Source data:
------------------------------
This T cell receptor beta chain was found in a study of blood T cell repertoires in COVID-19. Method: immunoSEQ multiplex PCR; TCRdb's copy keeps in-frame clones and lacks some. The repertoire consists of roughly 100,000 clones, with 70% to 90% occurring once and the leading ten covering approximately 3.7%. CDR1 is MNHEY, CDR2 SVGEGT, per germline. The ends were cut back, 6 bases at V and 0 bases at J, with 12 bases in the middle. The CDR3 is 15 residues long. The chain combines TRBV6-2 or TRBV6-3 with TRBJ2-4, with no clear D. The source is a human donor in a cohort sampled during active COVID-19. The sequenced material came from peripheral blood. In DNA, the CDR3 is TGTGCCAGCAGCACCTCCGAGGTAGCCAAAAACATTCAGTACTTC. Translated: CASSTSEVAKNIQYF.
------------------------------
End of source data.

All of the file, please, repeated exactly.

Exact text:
This T cell receptor beta chain was found in a study of blood T cell repertoires in COVID-19. Method: immunoSEQ multiplex PCR; TCRdb's copy keeps in-frame clones and lacks some. The repertoire consists of roughly 100,000 clones, with 70% to 90% occurring once and the leading ten covering approximately 3.7%. CDR1 is MNHEY, CDR2 SVGEGT, per germline. The ends were cut back, 6 bases at V and 0 bases at J, with 12 bases in the middle. The CDR3 is 15 residues long. The chain combines TRBV6-2 or TRBV6-3 with TRBJ2-4, with no clear D. The source is a human donor in a cohort sampled during active COVID-19. The sequenced material came from peripheral blood. In DNA, the CDR3 is TGTGCCAGCAGCACCTCCGAGGTAGCCAAAAACATTCAGTACTTC. Translated: CASSTSEVAKNIQYF.